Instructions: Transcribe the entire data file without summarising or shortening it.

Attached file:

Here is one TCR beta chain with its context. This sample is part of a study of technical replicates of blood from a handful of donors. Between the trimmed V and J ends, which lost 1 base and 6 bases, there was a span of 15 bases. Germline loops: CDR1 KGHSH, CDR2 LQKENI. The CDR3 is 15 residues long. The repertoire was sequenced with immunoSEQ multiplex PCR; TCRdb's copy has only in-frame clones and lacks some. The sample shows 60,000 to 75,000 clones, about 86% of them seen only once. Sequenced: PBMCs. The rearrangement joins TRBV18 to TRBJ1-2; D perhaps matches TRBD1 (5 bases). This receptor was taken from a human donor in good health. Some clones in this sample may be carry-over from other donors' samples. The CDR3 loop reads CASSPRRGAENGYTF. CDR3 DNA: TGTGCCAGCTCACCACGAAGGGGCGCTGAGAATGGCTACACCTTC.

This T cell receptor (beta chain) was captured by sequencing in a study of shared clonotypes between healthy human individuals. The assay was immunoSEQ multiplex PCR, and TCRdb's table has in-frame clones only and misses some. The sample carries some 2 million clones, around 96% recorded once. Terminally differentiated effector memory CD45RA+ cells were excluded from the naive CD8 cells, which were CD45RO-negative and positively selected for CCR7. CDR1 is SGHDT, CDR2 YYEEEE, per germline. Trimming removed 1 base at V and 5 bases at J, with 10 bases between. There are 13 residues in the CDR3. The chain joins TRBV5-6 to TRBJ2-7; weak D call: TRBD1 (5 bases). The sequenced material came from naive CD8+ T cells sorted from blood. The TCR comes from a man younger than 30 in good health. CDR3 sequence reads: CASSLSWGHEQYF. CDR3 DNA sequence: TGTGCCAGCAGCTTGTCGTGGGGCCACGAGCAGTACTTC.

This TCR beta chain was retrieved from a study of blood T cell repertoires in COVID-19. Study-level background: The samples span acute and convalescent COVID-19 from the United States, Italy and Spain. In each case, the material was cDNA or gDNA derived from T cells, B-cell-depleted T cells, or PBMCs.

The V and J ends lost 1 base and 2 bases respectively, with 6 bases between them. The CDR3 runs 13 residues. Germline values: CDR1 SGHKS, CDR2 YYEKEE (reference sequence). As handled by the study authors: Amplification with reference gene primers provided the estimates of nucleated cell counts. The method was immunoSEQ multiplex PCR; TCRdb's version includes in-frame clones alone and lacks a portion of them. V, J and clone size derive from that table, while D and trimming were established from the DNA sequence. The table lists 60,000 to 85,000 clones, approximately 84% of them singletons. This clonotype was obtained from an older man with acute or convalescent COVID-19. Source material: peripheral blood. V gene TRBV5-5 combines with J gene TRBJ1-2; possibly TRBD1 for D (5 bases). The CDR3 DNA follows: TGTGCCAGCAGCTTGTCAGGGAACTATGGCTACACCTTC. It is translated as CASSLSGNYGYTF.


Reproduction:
Here is one TCR beta chain with its context. This sample is part of a study of technical replicates of blood from a handful of donors. Between the trimmed V and J ends, which lost 1 base and 6 bases, there was a span of 15 bases. Germline loops: CDR1 KGHSH, CDR2 LQKENI. The CDR3 is 15 residues long. The repertoire was sequenced with immunoSEQ multiplex PCR; TCRdb's copy has only in-frame clones and lacks some. The sample shows 60,000 to 75,000 clones, about 86% of them seen only once. Sequenced: PBMCs. The rearrangement joins TRBV18 to TRBJ1-2; D perhaps matches TRBD1 (5 bases). This receptor was taken from a human donor in good health. Some clones in this sample may be carry-over from other donors' samples. The CDR3 loop reads CASSPRRGAENGYTF. CDR3 DNA: TGTGCCAGCTCACCACGAAGGGGCGCTGAGAATGGCTACACCTTC.

This T cell receptor (beta chain) was captured by sequencing in a study of shared clonotypes between healthy human individuals. The assay was immunoSEQ multiplex PCR, and TCRdb's table has in-frame clones only and misses some. The sample carries some 2 million clones, around 96% recorded once. Terminally differentiated effector memory CD45RA+ cells were excluded from the naive CD8 cells, which were CD45RO-negative and positively selected for CCR7. CDR1 is SGHDT, CDR2 YYEEEE, per germline. Trimming removed 1 base at V and 5 bases at J, with 10 bases between. There are 13 residues in the CDR3. The chain joins TRBV5-6 to TRBJ2-7; weak D call: TRBD1 (5 bases). The sequenced material came from naive CD8+ T cells sorted from blood. The TCR comes from a man younger than 30 in good health. CDR3 sequence reads: CASSLSWGHEQYF. CDR3 DNA sequence: TGTGCCAGCAGCTTGTCGTGGGGCCACGAGCAGTACTTC.

This TCR beta chain was retrieved from a study of blood T cell repertoires in COVID-19. Study-level background: The samples span acute and convalescent COVID-19 from the United States, Italy and Spain. In each case, the material was cDNA or gDNA derived from T cells, B-cell-depleted T cells, or PBMCs.

The V and J ends lost 1 base and 2 bases respectively, with 6 bases between them. The CDR3 runs 13 residues. Germline values: CDR1 SGHKS, CDR2 YYEKEE (reference sequence). As handled by the study authors: Amplification with reference gene primers provided the estimates of nucleated cell counts. The method was immunoSEQ multiplex PCR; TCRdb's version includes in-frame clones alone and lacks a portion of them. V, J and clone size derive from that table, while D and trimming were established from the DNA sequence. The table lists 60,000 to 85,000 clones, approximately 84% of them singletons. This clonotype was obtained from an older man with acute or convalescent COVID-19. Source material: peripheral blood. V gene TRBV5-5 combines with J gene TRBJ1-2; possibly TRBD1 for D (5 bases). The CDR3 DNA follows: TGTGCCAGCAGCTTGTCAGGGAACTATGGCTACACCTTC. It is translated as CASSLSGNYGYTF.